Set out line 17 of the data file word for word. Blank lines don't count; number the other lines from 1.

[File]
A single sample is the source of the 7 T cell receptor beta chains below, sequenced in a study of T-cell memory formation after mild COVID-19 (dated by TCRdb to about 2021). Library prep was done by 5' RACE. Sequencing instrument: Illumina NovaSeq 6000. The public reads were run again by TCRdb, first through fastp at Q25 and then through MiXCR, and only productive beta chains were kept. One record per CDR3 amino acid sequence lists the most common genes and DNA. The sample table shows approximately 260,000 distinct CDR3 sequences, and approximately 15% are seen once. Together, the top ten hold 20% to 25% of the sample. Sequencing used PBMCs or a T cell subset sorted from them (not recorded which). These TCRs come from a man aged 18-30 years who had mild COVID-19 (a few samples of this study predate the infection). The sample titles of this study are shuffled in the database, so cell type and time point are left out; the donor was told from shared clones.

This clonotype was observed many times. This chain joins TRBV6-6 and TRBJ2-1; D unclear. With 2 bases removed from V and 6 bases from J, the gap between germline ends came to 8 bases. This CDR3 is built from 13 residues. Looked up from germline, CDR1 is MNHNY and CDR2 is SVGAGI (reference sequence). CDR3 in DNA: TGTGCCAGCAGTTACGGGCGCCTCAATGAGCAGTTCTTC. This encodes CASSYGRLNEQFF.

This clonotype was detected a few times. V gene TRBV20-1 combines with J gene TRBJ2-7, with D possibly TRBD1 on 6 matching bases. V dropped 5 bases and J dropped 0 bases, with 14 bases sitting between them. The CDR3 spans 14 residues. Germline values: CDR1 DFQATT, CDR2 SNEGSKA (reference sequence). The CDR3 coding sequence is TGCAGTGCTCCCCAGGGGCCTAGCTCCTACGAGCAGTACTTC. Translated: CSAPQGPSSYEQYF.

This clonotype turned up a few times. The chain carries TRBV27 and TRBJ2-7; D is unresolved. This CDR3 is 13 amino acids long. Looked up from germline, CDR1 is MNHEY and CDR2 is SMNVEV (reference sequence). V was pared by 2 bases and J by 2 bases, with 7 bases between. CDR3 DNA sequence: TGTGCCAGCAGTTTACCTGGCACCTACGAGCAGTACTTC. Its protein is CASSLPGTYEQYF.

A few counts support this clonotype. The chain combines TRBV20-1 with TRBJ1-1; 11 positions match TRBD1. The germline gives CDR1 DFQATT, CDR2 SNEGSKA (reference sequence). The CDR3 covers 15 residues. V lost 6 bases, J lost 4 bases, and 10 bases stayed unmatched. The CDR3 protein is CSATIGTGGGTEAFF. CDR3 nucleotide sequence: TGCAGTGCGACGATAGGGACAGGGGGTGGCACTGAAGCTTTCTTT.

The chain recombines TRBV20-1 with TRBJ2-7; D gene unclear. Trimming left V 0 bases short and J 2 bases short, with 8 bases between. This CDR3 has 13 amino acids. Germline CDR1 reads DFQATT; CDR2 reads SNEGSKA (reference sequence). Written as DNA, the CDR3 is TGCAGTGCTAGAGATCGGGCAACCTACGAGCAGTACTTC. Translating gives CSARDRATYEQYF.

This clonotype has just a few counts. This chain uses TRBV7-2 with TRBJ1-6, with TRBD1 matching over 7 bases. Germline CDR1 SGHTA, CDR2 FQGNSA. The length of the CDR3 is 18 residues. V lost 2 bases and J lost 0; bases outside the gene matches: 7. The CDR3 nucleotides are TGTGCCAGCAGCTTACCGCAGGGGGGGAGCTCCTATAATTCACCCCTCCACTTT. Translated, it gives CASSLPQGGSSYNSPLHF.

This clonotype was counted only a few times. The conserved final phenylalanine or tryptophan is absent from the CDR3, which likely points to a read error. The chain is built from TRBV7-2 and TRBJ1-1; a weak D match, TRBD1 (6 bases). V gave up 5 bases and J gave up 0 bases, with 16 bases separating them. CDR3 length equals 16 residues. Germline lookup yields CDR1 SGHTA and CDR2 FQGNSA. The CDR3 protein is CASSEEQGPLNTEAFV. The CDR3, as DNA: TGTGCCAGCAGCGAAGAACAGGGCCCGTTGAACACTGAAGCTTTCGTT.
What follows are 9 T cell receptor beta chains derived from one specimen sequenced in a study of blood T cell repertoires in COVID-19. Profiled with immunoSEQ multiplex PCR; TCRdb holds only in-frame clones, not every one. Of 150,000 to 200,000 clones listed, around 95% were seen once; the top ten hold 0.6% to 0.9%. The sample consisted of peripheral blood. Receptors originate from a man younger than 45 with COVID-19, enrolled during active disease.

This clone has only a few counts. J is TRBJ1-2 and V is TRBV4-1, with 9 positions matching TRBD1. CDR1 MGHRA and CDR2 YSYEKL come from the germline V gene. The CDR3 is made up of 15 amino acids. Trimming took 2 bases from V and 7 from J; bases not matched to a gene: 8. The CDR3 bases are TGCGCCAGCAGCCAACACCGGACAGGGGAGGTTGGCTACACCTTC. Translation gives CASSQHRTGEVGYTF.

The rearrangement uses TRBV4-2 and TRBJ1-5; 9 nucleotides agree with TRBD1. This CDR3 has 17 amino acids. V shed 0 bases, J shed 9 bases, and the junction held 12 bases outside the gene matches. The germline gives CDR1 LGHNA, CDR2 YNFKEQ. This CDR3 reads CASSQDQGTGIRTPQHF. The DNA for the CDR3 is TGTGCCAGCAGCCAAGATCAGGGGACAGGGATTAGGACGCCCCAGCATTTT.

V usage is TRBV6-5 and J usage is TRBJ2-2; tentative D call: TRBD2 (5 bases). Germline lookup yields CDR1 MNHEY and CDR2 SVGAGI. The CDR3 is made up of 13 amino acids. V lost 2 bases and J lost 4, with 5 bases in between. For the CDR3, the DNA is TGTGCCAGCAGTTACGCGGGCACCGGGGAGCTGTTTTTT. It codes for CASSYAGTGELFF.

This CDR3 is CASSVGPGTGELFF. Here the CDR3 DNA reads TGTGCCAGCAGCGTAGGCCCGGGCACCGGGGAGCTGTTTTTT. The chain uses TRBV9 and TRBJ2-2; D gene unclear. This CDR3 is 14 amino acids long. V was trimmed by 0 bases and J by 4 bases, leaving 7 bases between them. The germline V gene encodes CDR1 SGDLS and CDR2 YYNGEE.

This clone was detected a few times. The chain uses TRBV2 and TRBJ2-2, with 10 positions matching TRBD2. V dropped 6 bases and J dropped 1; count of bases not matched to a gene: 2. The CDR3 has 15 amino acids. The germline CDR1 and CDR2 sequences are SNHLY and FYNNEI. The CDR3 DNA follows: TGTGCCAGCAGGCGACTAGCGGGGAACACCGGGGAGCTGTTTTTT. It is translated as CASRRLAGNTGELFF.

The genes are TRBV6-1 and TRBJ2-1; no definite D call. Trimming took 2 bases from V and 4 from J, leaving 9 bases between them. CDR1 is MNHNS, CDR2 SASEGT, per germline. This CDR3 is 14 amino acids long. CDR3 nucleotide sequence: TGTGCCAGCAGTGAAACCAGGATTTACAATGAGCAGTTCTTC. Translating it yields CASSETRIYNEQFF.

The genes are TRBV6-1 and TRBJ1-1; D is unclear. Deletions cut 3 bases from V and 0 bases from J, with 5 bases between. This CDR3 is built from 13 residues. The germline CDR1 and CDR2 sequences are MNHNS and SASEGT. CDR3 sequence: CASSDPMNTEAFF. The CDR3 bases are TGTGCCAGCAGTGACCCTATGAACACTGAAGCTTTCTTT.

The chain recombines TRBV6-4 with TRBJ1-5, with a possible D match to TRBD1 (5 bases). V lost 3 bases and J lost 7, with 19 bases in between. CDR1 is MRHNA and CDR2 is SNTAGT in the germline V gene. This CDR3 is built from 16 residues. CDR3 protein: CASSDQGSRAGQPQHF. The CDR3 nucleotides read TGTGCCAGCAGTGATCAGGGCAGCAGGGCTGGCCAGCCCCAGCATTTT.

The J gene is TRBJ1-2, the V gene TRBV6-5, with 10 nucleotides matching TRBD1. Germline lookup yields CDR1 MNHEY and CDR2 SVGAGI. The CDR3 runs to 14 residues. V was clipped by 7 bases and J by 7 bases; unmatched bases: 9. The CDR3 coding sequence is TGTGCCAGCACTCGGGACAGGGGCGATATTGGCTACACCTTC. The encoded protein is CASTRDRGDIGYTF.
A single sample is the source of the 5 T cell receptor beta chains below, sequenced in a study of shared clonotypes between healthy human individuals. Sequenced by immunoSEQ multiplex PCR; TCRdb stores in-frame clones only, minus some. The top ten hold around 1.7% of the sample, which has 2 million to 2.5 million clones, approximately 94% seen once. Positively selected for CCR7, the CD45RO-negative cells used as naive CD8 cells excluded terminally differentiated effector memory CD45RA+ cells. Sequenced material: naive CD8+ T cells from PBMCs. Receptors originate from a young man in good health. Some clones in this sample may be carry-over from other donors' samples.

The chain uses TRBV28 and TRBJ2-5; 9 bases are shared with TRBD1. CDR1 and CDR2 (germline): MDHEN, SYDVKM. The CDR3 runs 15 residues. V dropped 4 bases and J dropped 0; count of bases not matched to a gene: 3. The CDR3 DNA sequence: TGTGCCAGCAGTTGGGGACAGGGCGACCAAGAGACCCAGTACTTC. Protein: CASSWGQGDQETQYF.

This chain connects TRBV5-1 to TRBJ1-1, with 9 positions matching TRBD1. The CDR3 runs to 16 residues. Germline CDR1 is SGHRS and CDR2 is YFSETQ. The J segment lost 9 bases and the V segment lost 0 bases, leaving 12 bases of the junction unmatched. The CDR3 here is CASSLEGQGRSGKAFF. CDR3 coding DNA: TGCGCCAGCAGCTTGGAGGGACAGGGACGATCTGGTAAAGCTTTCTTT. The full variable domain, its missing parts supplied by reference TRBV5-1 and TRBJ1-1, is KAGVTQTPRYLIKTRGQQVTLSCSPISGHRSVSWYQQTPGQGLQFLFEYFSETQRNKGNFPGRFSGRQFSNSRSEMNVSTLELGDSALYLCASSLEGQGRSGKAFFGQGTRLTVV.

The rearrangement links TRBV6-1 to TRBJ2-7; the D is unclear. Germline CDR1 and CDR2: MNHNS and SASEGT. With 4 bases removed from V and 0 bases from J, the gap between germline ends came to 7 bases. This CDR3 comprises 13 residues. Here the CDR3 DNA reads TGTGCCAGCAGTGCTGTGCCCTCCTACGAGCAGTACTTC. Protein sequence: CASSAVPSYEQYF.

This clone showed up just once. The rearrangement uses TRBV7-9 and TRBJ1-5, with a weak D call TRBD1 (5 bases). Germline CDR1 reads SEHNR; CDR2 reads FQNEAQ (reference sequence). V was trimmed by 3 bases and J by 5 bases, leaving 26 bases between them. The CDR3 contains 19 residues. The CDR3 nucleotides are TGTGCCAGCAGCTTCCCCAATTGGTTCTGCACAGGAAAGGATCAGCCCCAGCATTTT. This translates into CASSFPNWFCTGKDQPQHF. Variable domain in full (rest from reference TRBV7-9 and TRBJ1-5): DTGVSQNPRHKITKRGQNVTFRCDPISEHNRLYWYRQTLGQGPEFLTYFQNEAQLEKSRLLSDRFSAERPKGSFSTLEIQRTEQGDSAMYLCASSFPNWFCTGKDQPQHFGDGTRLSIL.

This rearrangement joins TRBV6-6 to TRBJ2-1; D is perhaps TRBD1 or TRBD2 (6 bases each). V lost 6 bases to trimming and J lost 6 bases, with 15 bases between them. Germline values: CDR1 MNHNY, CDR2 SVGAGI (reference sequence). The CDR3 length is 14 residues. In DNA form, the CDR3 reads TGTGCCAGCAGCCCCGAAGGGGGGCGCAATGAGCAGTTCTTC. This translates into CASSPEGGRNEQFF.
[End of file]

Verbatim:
The chain recombines TRBV6-4 with TRBJ1-5, with a possible D match to TRBD1 (5 bases). V lost 3 bases and J lost 7, with 19 bases in between. CDR1 is MRHNA and CDR2 is SNTAGT in the germline V gene. This CDR3 is built from 16 residues. CDR3 protein: CASSDQGSRAGQPQHF. The CDR3 nucleotides read TGTGCCAGCAGTGATCAGGGCAGCAGGGCTGGCCAGCCCCAGCATTTT.